At least 2,000 people have been killed and more than 2,000 injured after a powerful 6.8 magnitude earthquake struck Morocco overnight on Friday. This was the strongest quake to hit the North African country in 123 years. Morocco has declared three days of national mourning following the quake.
The epicenter was located in the Moroccan High Atlas mountain range, about 46 miles/72 kilometers southeast of Marrakech.
The historic Koutoubia Mosque in Marrakesh, Morocco, remained intact even though nearby buildings collapsed due to the earthquake.
Video footage posted online from the affected region depicts people, dazed and panicked, scrambling for safety. They navigated through dark streets, surrounded by clouds of dust, seeking refuge.
President Biden stated, “I am deeply saddened by the loss of life in Morocco. We are working diligently to ensure the safety of American citizens in Morocco and are prepared to offer any necessary assistance to the Moroccan people.”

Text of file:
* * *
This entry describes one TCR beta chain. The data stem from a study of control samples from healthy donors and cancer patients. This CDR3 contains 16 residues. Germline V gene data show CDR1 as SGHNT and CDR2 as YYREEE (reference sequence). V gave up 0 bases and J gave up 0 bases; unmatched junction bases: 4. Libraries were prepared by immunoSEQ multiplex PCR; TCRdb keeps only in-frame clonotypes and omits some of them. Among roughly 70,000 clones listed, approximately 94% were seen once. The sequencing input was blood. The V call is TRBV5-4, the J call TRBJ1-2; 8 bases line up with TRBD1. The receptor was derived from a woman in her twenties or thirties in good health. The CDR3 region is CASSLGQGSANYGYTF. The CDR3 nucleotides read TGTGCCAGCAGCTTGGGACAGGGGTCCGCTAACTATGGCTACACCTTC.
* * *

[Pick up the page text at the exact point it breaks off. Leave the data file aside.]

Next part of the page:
The United States Secretary of State issued a press statement: “On behalf of the people of the United States, I express my profound sorrow over the loss of life and the destruction caused by yesterday’s earthquake in Morocco. I extend heartfelt condolences to the families affected. The United States stands ready to assist Morocco as they cope with this tragedy. Our thoughts are with the Moroccan people, and we offer our steadfast support and solidarity to our Moroccan partners during this grievous time.”
This is reportedly the most potent earthquake ever recorded in this region of the Atlas Mountains. In 1960, a quake near the coastal city of Agadir claimed the lives of between 12,000 and 15,000 people.